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dc.creatorJones, Christopher V
dc.date.accessioned2013-02-22T20:41:22Z
dc.date.available2013-02-22T20:41:22Z
dc.date.created1999
dc.date.issued2013-02-22
dc.identifier.urihttp://hdl.handle.net/1969.1/ETD-TAMU-1999-Fellows-Thesis-J65
dc.descriptionDue to the character of the original source materials and the nature of batch digitization, quality control issues may be present in this document. Please report any quality issues you encounter to digital@library.tamu.edu, referencing the URI of the item.en
dc.descriptionIncludes bibliographical references (leaves 19-21).en
dc.description.abstractAutomatic motion planning has applications in many areas such as robotics, virtual reality systems, and computer-aided design. Although many different motion planning methods have been proposed, most are not used in practice since they are computationally infeasible except for some restricted cases, e.g., when the robot has very few degrees of freedom (dof). For this reason, attention has focussed on randomized or probabilistic motion planning methods. When many motion planning queries will be performed in the same environment, then it may be useful to pre-process the environment with the goal of decreasing the difficulty of the subsequent queries. Examples are the roadmap motion planning methods, which build a graph encoding representative feasible paths (usually in the robot's configuration space, which is the parametric spacer representing all possible positions and orientations of the robot in the workspace). Indeed, recently several probabilistic roadmap methods (PRMs) (including our group's obstacle-based PRM ) have been used to solve many difficult planning problems involving high-dimensional C-spaces that could not be solved before. However, if the start and goal configurations are known a priori, only one (or a very few) queries will be performed in a single environment, then it is generally not worthwhile to perform an expensive preprocessing stage, particularly if there are time constraints as in animation or virtual reality applications. In this case, a more directed search of the free configuration space is needed (e.g., as opposed to roadmap methods which are designed to try to cover the entire freespace). Motion planning methods that operate in this fashion are often called single shot methods. In our current work, we are developing an adaptive framework for single shot motion planning (i.e., planning without preprocessing). This framework can be used in any situation, and in particular, is suitable for crowded environments in which the robot's free C-space has narrow corridors. The main idea of our framework is that one should adaptively select a planner whose strengths match the current situation, and then switch to a different planner when circumstances change. This approach requires that we develop a set of planners, and characterize the strengths and weaknesses of each planner in such a way that we can easily select the best planner for the current situation. Our experimental results show that adaptive selection of different planning methods enables the algorithms to be used in a cooperative manner to successfully solve queries that none of them would be able to solve on their own.en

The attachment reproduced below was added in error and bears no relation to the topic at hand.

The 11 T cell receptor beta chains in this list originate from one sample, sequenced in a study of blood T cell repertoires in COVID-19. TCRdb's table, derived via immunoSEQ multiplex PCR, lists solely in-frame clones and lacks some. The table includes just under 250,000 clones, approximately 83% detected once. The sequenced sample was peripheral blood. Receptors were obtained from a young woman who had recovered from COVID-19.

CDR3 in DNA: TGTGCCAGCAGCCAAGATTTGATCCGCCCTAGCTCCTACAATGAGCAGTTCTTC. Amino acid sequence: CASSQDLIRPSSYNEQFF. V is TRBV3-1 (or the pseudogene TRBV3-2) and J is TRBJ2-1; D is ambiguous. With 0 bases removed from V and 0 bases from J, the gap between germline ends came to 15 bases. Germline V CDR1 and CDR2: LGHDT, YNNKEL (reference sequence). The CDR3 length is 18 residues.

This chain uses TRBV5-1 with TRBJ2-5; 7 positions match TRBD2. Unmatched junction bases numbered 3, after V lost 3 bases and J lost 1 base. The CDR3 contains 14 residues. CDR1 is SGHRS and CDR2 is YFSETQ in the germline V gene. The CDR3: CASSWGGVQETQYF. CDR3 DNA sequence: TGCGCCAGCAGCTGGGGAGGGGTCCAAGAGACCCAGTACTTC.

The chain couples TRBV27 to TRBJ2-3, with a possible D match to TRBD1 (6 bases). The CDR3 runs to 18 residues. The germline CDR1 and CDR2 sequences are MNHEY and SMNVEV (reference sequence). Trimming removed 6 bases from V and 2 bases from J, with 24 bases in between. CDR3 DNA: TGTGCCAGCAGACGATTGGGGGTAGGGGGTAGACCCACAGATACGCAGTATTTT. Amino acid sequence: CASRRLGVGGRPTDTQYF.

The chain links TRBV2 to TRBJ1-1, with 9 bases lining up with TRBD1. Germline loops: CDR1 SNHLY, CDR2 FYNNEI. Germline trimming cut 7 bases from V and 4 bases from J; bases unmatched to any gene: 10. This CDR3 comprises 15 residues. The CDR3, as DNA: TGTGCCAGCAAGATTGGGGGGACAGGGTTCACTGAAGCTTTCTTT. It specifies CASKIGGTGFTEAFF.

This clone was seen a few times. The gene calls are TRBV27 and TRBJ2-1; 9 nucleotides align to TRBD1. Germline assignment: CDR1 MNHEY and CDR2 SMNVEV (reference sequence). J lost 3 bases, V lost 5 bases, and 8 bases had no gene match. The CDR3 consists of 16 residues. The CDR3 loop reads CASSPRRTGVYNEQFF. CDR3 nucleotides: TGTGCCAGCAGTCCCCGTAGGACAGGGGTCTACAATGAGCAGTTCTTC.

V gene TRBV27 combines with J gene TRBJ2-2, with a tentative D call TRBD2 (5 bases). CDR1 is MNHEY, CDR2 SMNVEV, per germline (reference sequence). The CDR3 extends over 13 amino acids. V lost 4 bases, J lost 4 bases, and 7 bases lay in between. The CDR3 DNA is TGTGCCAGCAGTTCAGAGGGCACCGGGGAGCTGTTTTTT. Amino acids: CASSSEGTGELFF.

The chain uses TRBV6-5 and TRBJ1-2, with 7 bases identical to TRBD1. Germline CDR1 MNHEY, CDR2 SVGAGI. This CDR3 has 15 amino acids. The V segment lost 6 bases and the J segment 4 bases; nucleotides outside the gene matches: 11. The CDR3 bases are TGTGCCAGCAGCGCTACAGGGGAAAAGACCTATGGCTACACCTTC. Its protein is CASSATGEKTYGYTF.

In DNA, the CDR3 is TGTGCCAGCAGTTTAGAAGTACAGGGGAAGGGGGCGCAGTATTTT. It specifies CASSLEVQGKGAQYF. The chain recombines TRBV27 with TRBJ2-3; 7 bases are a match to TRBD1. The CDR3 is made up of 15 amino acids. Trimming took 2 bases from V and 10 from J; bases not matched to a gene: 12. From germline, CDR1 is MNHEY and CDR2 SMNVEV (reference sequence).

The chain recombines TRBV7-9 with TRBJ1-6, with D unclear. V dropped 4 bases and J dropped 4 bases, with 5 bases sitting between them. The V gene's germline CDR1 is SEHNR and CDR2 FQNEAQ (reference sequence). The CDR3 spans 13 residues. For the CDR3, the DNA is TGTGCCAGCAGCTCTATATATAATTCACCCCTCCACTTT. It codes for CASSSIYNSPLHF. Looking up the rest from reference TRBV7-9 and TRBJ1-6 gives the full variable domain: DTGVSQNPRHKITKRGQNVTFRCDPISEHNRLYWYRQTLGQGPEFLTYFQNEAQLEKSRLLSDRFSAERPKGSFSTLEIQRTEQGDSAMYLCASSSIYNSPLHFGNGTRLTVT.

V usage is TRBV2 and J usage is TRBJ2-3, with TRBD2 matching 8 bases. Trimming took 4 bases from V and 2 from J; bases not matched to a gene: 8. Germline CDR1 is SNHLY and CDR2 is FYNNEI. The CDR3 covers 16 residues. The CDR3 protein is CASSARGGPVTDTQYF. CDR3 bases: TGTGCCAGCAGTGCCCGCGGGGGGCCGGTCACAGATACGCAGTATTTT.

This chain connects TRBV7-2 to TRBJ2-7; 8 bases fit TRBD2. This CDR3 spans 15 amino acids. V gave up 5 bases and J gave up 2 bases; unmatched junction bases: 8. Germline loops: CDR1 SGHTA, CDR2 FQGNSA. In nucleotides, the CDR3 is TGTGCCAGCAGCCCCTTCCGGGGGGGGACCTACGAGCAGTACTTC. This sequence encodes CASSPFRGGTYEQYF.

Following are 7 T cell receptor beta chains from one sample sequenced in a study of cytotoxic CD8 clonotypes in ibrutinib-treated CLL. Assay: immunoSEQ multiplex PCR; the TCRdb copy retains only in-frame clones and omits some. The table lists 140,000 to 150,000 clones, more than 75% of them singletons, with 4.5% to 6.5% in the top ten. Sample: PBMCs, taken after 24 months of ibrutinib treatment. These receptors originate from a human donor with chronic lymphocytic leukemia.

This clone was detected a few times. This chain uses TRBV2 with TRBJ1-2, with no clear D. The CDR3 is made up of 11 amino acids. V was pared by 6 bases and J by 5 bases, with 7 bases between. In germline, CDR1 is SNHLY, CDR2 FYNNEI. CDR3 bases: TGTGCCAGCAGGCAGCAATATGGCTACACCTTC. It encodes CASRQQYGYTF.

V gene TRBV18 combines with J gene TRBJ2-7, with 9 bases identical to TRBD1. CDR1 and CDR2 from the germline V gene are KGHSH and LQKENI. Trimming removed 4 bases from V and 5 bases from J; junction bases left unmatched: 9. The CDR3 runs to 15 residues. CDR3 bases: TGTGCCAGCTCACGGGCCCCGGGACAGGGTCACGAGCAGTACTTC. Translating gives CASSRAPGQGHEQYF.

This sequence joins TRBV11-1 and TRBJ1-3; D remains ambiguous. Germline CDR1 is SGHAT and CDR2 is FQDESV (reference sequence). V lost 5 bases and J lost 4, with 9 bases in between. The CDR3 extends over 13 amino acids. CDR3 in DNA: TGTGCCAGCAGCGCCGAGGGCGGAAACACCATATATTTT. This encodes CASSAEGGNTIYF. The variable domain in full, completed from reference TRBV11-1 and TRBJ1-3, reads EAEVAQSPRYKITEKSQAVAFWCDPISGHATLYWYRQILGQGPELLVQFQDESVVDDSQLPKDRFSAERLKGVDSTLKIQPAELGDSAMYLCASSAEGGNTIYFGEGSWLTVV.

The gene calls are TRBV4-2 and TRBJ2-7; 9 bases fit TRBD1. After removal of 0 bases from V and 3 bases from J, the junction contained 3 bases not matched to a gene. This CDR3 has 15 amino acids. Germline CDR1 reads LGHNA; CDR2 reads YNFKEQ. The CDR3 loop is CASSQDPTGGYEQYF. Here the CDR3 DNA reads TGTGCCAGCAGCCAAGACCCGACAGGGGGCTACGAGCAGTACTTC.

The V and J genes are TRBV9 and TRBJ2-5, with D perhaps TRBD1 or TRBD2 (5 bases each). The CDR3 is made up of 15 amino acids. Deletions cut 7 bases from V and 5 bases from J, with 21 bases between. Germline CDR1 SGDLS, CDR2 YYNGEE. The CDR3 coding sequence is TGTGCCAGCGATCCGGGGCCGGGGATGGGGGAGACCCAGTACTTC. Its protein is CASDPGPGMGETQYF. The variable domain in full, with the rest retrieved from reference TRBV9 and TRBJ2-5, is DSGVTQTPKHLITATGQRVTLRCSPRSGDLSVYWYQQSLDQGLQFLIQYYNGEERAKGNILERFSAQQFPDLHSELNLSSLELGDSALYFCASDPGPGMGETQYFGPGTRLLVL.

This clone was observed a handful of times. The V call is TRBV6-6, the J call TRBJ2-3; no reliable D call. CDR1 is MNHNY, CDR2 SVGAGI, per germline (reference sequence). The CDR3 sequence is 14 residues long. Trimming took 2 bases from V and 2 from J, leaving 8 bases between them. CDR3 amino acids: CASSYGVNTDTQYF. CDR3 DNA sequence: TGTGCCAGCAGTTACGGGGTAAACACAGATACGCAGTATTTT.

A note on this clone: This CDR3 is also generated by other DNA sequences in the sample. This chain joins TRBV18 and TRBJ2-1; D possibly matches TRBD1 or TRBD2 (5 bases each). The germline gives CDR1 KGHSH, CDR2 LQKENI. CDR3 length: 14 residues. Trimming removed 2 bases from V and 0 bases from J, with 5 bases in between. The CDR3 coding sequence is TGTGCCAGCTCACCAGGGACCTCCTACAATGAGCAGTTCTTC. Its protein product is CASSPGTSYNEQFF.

dc.format.mediumelectronicen
dc.format.mimetypeapplication/pdf
dc.language.isoen_US
dc.publisherTexas A&M University
dc.rightsThis thesis was part of a retrospective digitization project authorized by the Texas A&M University Libraries in 2008. Copyright remains vested with the author(s). It is the user's responsibility to secure permission from the copyright holder(s) for re-use of the work beyond the provision of Fair Use.en
dc.subjectengineering I.en
dc.subjectMajor engineering I.en
dc.titleAn adaptive framework for 'single shot' motion planningen
thesis.degree.departmentengineering Ien
thesis.degree.disciplineengineering Ien
thesis.degree.nameFellows Thesisen
thesis.degree.levelUndergraduateen
dc.type.genrethesisen
dc.type.materialtexten
dc.format.digitalOriginreformatted digitalen


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